Texas District Attorneys

See Texas District Attorneys. District attorneys, prosecuting attorneys and commonwealth attorneys can provide free public government records for criminal cases, charges, investigations, grand jury indictments, sentencing, and court dockets.


District Attorneys by County

Anderson County Andrews County Angelina County Aransas County Archer County Armstrong County Austin County Bandera County Bastrop County Baylor County Bee County Bell County Bexar County Blanco County Bosque County Bowie County Brazoria County Brazos County Brewster County Brown County Burleson County Burnet County Caldwell County Calhoun County Callahan County Cameron County Cass County Castro County Chambers County Cherokee County Coleman County Collin County Collingsworth County Colorado County Comal County Cooke County Coryell County Crockett County Crosby County Dallas County Dawson County DeWitt County Deaf Smith County Denton County Duval County Eastland County Ector County El Paso County Ellis County Erath County Falls County Fannin County Fayette County Floyd County Fort Bend County Freestone County Galveston County Gillespie County Gonzales County Gray County Grayson County Gregg County Grimes County Guadalupe County Hale County Hardin County Harris County Harrison County Haskell County Hays County Henderson County Hidalgo County Hill County Hockley County Hood County Hopkins County Houston County Howard County Hunt County Hutchinson County Jackson County Jasper County Jefferson County Jim Hogg County Jim Wells County Johnson County Jones County Kaufman County Kerr County Kleberg County La Salle County Lamar County Lamb County Lampasas County Lavaca County Lee County Leon County Liberty County Limestone County Llano County Lubbock County Madison County Marion County Mason County Matagorda County Maverick County McCulloch County McLennan County Medina County Midland County Milam County Mitchell County Montague County Montgomery County Moore County Morris County Nacogdoches County Navarro County Newton County Nolan County Nueces County Ochiltree County Oldham County Orange County Palo Pinto County Panola County Parker County Parmer County Pecos County Polk County Potter County Presidio County Rains County Randall County Reagan County Red River County Reeves County Robertson County Rockwall County Rusk County San Augustine County San Jacinto County San Patricio County Scurry County Shelby County Smith County Starr County Stephens County Swisher County Tarrant County Taylor County Terry County Titus County Tom Green County Travis County Trinity County Tyler County Upshur County Uvalde County Val Verde County Van Zandt County Victoria County Walker County Waller County Washington County Webb County Wharton County Wichita County Wilbarger County Willacy County Williamson County Wilson County Winkler County Wise County Wood County Yoakum County Young County Zapata County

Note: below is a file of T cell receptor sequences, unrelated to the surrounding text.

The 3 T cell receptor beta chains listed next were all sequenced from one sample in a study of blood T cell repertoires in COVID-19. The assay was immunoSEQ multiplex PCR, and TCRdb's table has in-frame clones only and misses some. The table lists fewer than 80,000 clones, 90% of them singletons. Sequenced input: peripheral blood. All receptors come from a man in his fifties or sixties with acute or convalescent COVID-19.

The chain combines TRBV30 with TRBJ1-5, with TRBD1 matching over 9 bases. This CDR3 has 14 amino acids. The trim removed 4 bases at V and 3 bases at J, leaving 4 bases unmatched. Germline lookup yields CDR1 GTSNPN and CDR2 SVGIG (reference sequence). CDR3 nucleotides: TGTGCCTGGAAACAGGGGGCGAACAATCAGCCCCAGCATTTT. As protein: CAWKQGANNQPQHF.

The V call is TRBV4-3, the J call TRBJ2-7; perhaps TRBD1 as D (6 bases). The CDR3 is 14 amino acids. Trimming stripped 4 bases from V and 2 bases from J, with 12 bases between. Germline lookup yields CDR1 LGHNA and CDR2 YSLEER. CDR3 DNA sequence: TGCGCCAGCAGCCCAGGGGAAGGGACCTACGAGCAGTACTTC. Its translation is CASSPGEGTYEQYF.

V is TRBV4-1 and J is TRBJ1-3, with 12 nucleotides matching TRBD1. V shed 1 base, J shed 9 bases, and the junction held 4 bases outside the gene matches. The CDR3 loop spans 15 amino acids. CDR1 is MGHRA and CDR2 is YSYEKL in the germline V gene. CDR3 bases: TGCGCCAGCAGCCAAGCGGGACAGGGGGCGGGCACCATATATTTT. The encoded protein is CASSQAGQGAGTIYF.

What is a district attorney?

District attorneys are the top local law enforcement official in any jurisdiction they serve. They’re usually elected by the residents of a county, although the state can also appoint district attorneys in some jurisdictions.

What does the district attorney do?

The office of the district attorney (DA) has a range of responsibilities. District attorneys are responsible for reviewing court records, prosecuting criminals, and they also work with law enforcement agencies.

Police departments, sheriff offices, and other law enforcement agencies bring evidence of crimes to a district attorney's attention, and he or she investigates and prosecutes criminals. Criminals with the worst inmate records receive the most attention from DAs.

The district attorney is solely responsible for deciding whether or not to press charges against individuals accused of criminal conduct. The attorney can’t be compelled by judges, police officials or any other influence to charge an individual unless that person is likely to be guilty.

Even though a presiding judge can’t force the district attorney to file an indictment or charge an individual, the judge can dismiss criminal charges due to lack of evidence. Therefore, before charging someone with a crime, the district attorney must ensure there is enough evidence to meet the burden of proof needed for a conviction.

After charging a defendant, the DA prosecuting the case must make convincing arguments and present compelling evidence before the judge or jury. He or she must also overcome the arguments presented on a defendant's behalf by the public defender or criminal defense attorney.

If a defendant is convicted, the district attorney must later defend the conviction against the defendant's appeals to a higher court. The DA must submit strong legal arguments regarding why a conviction shouldn't be overturned by the appellate court.

The district attorney may also be responsible for providing legal opinions and overall attorney services in civil matters on behalf of a city or town government, especially when that DA is serving as both criminal prosecutor and city attorney in a small community.

The district attorney also works closely with the state parole board when prison inmates seek early release. The parole board often asks the local district attorney to investigate whether it should release an inmate from custody.

The legal limitations of a district attorney’s authority usually aren’t as clear as those of local law enforcement agencies. Even though a district attorney is appointed or elected to serve in a specific jurisdiction, the Governor or State Attorney General may ask him or her to investigate and prosecute cases outside the home jurisdiction, particularly those involving state officials.

Where can I find the district attorney?

There is a DA in every county. You may also have a district attorney in your city as well. You can find the nearest district attorney through this directory and located the records you are looking for.